The single-hospital study yielded 1,083 out-of-range laboratory values. Physician responses were identified as inappropriate in 73 instances. In the chart review 20 of the 73 computer-flagged responses were found to be clinically significant, and 19 of the 20 involved serum medication levels. All 19 serum medication levels were low rather than high, and the majority, 63 percent, involved valproate. Of the 73 responses flagged as inappropriate, 28 involved valproate, and 12 of these, or 43 percent, were clinically significant.
For all four hospitals, the computer program identified 475 low valproate levels in 343 patients. Demographic and diagnostic data were available for 275 of these patients. Two-thirds were male. The majority had a diagnosis of schizophrenia or schizoaffective disorder (51 percent); a large proportion had mood disorders (33 percent), and the remainder had other diagnoses. The patients' mean±SD age was 43±15 years.
Of the 475 low valproate levels, physician response was identified as appropriate in 226 of the cases, or 48 percent. Patient demographic variables did not influence physician responses significantly. Each patient's length of stay from the detection of a low valproate level until discharge was calculated, and these values were compared for differences between the group whose physicians responded appropriately after laboratory values were determined and the group whose physicians did not. Among patients whose physicians responded appropriately, the mean±SD length of stay was 57±65 days, whereas for patients whose physicians did not respond appropriately it was 96±77 days (t=5.08, df=328, p<.001).
Patients with schizophrenia or schizoaffective disorder were hospitalized for longer periods (81±67 days) than patients with mood disorders (56±58 days) or other psychiatric disorders (60±66 days; F=4.83, df=2, 273, p<.001). Gender differences were marginally significant, with women having shorter stays than men (60±60 days versus 75±67 days; t=1.82, df=210, p<.07). No relationship was found between length of stay and either age or hospital.
In a multiple regression analysis controlling for diagnosis and gender, only physician response predicted length of stay to a significant extent (F=7.11, beta=.231, df=4,217, p< .001). For physicians who received at least three out-of-range laboratory reports (N=45), the higher the physician's overall percentage of appropriate responses to low valproate levels, the shorter the average length of hospital stay for that physician's patients (r=-.46, df=44, p<.001).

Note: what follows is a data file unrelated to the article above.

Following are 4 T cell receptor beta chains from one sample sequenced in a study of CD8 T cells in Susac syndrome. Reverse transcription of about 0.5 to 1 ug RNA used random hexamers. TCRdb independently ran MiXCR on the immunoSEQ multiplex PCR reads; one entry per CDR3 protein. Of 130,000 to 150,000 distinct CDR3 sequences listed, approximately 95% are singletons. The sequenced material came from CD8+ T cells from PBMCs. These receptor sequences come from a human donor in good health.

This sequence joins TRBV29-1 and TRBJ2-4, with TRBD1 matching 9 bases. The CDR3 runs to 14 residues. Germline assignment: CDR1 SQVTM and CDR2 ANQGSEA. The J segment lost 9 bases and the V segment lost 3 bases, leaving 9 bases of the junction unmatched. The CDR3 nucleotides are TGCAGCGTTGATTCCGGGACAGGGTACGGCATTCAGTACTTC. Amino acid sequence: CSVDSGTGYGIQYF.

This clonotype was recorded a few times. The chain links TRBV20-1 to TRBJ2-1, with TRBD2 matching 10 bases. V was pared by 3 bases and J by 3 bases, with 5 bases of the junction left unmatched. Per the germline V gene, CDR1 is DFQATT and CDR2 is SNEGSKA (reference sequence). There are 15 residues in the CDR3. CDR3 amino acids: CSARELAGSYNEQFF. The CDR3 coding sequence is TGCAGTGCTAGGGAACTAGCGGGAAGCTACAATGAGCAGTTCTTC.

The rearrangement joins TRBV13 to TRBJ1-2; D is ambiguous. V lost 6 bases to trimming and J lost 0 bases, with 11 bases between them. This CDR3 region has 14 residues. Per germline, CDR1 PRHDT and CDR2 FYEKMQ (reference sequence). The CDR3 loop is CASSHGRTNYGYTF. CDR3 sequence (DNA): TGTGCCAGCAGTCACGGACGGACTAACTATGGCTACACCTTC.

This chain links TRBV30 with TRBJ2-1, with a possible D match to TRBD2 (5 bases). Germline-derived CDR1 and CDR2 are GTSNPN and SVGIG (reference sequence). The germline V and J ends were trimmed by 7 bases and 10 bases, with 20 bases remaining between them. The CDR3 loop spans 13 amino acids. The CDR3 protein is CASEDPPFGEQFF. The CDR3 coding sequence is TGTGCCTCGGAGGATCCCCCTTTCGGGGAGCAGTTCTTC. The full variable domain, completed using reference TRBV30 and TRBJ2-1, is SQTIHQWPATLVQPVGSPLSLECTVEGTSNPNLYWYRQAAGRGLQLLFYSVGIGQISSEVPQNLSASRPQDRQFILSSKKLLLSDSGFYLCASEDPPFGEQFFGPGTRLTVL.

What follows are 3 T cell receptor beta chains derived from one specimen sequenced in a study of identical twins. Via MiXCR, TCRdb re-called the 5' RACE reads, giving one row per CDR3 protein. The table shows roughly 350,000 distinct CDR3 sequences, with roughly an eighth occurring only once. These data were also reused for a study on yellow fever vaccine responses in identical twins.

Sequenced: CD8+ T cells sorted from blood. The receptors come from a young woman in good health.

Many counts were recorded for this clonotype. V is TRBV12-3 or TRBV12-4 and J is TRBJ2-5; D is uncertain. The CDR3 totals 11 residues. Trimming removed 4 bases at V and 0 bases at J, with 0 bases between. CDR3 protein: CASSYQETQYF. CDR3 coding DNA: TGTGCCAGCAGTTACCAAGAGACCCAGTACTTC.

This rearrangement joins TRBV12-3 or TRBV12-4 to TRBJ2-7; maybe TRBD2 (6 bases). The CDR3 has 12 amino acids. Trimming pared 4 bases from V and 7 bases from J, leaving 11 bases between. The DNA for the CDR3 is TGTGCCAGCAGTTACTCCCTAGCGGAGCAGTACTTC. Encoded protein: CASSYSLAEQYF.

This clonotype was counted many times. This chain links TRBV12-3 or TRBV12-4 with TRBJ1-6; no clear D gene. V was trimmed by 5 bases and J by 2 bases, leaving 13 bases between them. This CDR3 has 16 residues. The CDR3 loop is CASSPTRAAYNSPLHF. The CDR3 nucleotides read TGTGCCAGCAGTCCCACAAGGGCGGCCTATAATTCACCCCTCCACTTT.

After the lecture program presenting study findings to the medical staffs at each of the four hospitals, the proportion of appropriate responses to out-of-range serum valproate levels increased from 57.8 percent to 66.9 percent (from 537 of 929 to 354 of 529; χ2=9.29, df=3, p<.05).
This study illustrated the usefulness of computerized monitoring for assessing physician adherence to therapeutic drug monitoring guidelines. However, only a minority (27 percent) of physician responses flagged by computerized monitoring as inappropriate were found to be clinically significant on detailed chart review. Clinical review helped focus the monitoring process on meaningful variables. For this study, that meant examining valproate levels in the larger sample. In general, clinical review provides a basis for selecting certain laboratory studies for continued monitoring while eliminating others. It also serves as a model for use of computer-generated data for performance review.
Clinically significant deviation from guidelines predominantly involved physician responses to subtherapeutic drug levels rather than toxic levels or significant physiological aberrations. For low valproate levels, physician responses flagged by computerized monitoring as inappropriate were associated with longer hospitalizations for patients. Although hospital course is complex, delayed progress may be related partly to physicians' lack of responsiveness to laboratory studies. Didactic feedback to physicians was associated with improved performance inasmuch as physicians' behavior showed evidence of change in the direction of guideline adherence after exposure to the data.
The authors thank Steven Banks, Ph.D., for his review of an earlier version of the paper and for his statistical consultation.
Dr. Luchins, Dr. Klass, Dr. Hanrahan, Dr. Qayyum, Mr. Malan, and Dr. Fichtner are affiliated with the Office of Mental Health of the Illinois Department of Human Services. Dr. Luchins is also associate professor, Dr. Hanrahan is research associate professor, and Dr. Raskin-Davis is clinical associate professor in the department of psychiatry at the University of Chicago. Dr. Fichtner is associate professor and Dr. Qayyum is clinical assistant professor in the department of psychiatry and behavioral sciences at Finch University of Health Sciences- Chicago Medical School. Address correspondence to Dr. Luchins, University of Chicago, Department of Psychiatry, MC3077, 5841 South Maryland Avenue, Chicago, Illinois 60637 (e-mail, firstname.lastname@example.org).